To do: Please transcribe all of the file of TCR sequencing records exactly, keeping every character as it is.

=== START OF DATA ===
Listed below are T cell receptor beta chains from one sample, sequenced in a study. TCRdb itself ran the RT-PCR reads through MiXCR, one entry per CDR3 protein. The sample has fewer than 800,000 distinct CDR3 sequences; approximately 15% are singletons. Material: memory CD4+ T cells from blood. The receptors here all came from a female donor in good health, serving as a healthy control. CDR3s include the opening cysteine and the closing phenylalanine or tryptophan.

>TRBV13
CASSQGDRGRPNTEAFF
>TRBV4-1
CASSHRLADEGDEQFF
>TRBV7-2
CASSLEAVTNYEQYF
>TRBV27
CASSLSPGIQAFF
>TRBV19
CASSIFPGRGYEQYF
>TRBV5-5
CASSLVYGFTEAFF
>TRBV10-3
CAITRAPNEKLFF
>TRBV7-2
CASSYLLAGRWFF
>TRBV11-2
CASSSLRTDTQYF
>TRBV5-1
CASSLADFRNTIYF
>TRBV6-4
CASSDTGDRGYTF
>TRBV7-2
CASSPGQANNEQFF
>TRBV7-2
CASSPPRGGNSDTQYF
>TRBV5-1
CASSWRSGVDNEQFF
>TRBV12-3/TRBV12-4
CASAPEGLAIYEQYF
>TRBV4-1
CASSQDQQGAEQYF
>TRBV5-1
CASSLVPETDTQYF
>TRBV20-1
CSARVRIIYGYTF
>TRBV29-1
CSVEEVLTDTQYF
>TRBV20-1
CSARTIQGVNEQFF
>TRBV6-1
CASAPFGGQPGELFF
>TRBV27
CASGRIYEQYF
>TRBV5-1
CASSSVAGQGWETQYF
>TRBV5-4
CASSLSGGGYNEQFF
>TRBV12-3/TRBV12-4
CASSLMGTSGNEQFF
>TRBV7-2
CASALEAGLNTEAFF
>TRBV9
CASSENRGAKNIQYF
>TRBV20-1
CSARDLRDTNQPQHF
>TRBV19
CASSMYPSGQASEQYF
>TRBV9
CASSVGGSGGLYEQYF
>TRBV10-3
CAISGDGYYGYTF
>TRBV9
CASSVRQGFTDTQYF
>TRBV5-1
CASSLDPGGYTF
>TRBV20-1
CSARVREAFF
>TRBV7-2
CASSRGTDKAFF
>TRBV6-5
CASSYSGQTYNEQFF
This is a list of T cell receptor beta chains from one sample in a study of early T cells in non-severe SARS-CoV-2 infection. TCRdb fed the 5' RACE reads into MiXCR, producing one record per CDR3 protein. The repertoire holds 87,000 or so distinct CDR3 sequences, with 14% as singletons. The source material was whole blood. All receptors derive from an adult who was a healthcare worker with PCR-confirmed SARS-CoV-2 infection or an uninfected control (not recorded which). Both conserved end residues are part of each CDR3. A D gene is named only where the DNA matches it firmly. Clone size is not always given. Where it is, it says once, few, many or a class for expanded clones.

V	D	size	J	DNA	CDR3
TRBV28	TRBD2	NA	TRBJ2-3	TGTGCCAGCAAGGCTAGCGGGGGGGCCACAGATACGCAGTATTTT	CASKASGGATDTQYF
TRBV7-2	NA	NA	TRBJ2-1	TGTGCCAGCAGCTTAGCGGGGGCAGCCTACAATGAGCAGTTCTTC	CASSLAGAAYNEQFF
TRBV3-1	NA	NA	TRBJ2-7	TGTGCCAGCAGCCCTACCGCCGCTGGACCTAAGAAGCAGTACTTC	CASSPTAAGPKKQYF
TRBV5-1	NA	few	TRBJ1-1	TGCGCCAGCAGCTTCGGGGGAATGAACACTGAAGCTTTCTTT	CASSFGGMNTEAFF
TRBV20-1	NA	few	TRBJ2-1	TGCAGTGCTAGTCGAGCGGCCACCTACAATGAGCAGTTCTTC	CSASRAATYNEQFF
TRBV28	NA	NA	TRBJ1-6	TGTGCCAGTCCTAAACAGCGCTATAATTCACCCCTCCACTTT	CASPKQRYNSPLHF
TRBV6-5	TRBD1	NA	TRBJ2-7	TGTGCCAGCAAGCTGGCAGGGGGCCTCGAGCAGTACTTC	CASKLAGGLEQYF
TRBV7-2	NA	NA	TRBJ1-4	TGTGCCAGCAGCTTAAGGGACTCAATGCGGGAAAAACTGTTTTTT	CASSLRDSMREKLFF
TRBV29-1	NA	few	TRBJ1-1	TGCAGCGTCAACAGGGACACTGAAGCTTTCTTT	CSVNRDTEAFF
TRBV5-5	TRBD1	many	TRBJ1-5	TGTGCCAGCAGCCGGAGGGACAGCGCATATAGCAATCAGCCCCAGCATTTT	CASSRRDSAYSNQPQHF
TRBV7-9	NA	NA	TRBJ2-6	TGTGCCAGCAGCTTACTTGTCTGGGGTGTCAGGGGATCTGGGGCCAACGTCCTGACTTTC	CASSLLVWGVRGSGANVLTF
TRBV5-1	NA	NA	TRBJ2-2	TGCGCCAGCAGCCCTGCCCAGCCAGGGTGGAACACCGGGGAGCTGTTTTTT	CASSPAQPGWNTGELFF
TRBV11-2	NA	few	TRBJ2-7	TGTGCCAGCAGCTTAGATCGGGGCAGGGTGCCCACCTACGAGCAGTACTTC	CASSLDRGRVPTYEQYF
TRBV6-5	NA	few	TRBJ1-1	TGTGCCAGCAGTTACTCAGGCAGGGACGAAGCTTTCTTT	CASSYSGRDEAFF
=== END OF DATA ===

Listed below are T cell receptor beta chains from one sample, sequenced in a study. TCRdb itself ran the RT-PCR reads through MiXCR, one entry per CDR3 protein. The sample has fewer than 800,000 distinct CDR3 sequences; approximately 15% are singletons. Material: memory CD4+ T cells from blood. The receptors here all came from a female donor in good health, serving as a healthy control. CDR3s include the opening cysteine and the closing phenylalanine or tryptophan.

>TRBV13
CASSQGDRGRPNTEAFF
>TRBV4-1
CASSHRLADEGDEQFF
>TRBV7-2
CASSLEAVTNYEQYF
>TRBV27
CASSLSPGIQAFF
>TRBV19
CASSIFPGRGYEQYF
>TRBV5-5
CASSLVYGFTEAFF
>TRBV10-3
CAITRAPNEKLFF
>TRBV7-2
CASSYLLAGRWFF
>TRBV11-2
CASSSLRTDTQYF
>TRBV5-1
CASSLADFRNTIYF
>TRBV6-4
CASSDTGDRGYTF
>TRBV7-2
CASSPGQANNEQFF
>TRBV7-2
CASSPPRGGNSDTQYF
>TRBV5-1
CASSWRSGVDNEQFF
>TRBV12-3/TRBV12-4
CASAPEGLAIYEQYF
>TRBV4-1
CASSQDQQGAEQYF
>TRBV5-1
CASSLVPETDTQYF
>TRBV20-1
CSARVRIIYGYTF
>TRBV29-1
CSVEEVLTDTQYF
>TRBV20-1
CSARTIQGVNEQFF
>TRBV6-1
CASAPFGGQPGELFF
>TRBV27
CASGRIYEQYF
>TRBV5-1
CASSSVAGQGWETQYF
>TRBV5-4
CASSLSGGGYNEQFF
>TRBV12-3/TRBV12-4
CASSLMGTSGNEQFF
>TRBV7-2
CASALEAGLNTEAFF
>TRBV9
CASSENRGAKNIQYF
>TRBV20-1
CSARDLRDTNQPQHF
>TRBV19
CASSMYPSGQASEQYF
>TRBV9
CASSVGGSGGLYEQYF
>TRBV10-3
CAISGDGYYGYTF
>TRBV9
CASSVRQGFTDTQYF
>TRBV5-1
CASSLDPGGYTF
>TRBV20-1
CSARVREAFF
>TRBV7-2
CASSRGTDKAFF
>TRBV6-5
CASSYSGQTYNEQFF
This is a list of T cell receptor beta chains from one sample in a study of early T cells in non-severe SARS-CoV-2 infection. TCRdb fed the 5' RACE reads into MiXCR, producing one record per CDR3 protein. The repertoire holds 87,000 or so distinct CDR3 sequences, with 14% as singletons. The source material was whole blood. All receptors derive from an adult who was a healthcare worker with PCR-confirmed SARS-CoV-2 infection or an uninfected control (not recorded which). Both conserved end residues are part of each CDR3. A D gene is named only where the DNA matches it firmly. Clone size is not always given. Where it is, it says once, few, many or a class for expanded clones.

V	D	size	J	DNA	CDR3
TRBV28	TRBD2	NA	TRBJ2-3	TGTGCCAGCAAGGCTAGCGGGGGGGCCACAGATACGCAGTATTTT	CASKASGGATDTQYF
TRBV7-2	NA	NA	TRBJ2-1	TGTGCCAGCAGCTTAGCGGGGGCAGCCTACAATGAGCAGTTCTTC	CASSLAGAAYNEQFF
TRBV3-1	NA	NA	TRBJ2-7	TGTGCCAGCAGCCCTACCGCCGCTGGACCTAAGAAGCAGTACTTC	CASSPTAAGPKKQYF
TRBV5-1	NA	few	TRBJ1-1	TGCGCCAGCAGCTTCGGGGGAATGAACACTGAAGCTTTCTTT	CASSFGGMNTEAFF
TRBV20-1	NA	few	TRBJ2-1	TGCAGTGCTAGTCGAGCGGCCACCTACAATGAGCAGTTCTTC	CSASRAATYNEQFF
TRBV28	NA	NA	TRBJ1-6	TGTGCCAGTCCTAAACAGCGCTATAATTCACCCCTCCACTTT	CASPKQRYNSPLHF
TRBV6-5	TRBD1	NA	TRBJ2-7	TGTGCCAGCAAGCTGGCAGGGGGCCTCGAGCAGTACTTC	CASKLAGGLEQYF
TRBV7-2	NA	NA	TRBJ1-4	TGTGCCAGCAGCTTAAGGGACTCAATGCGGGAAAAACTGTTTTTT	CASSLRDSMREKLFF
TRBV29-1	NA	few	TRBJ1-1	TGCAGCGTCAACAGGGACACTGAAGCTTTCTTT	CSVNRDTEAFF
TRBV5-5	TRBD1	many	TRBJ1-5	TGTGCCAGCAGCCGGAGGGACAGCGCATATAGCAATCAGCCCCAGCATTTT	CASSRRDSAYSNQPQHF
TRBV7-9	NA	NA	TRBJ2-6	TGTGCCAGCAGCTTACTTGTCTGGGGTGTCAGGGGATCTGGGGCCAACGTCCTGACTTTC	CASSLLVWGVRGSGANVLTF
TRBV5-1	NA	NA	TRBJ2-2	TGCGCCAGCAGCCCTGCCCAGCCAGGGTGGAACACCGGGGAGCTGTTTTTT	CASSPAQPGWNTGELFF
TRBV11-2	NA	few	TRBJ2-7	TGTGCCAGCAGCTTAGATCGGGGCAGGGTGCCCACCTACGAGCAGTACTTC	CASSLDRGRVPTYEQYF
TRBV6-5	NA	few	TRBJ1-1	TGTGCCAGCAGTTACTCAGGCAGGGACGAAGCTTTCTTT	CASSYSGRDEAFF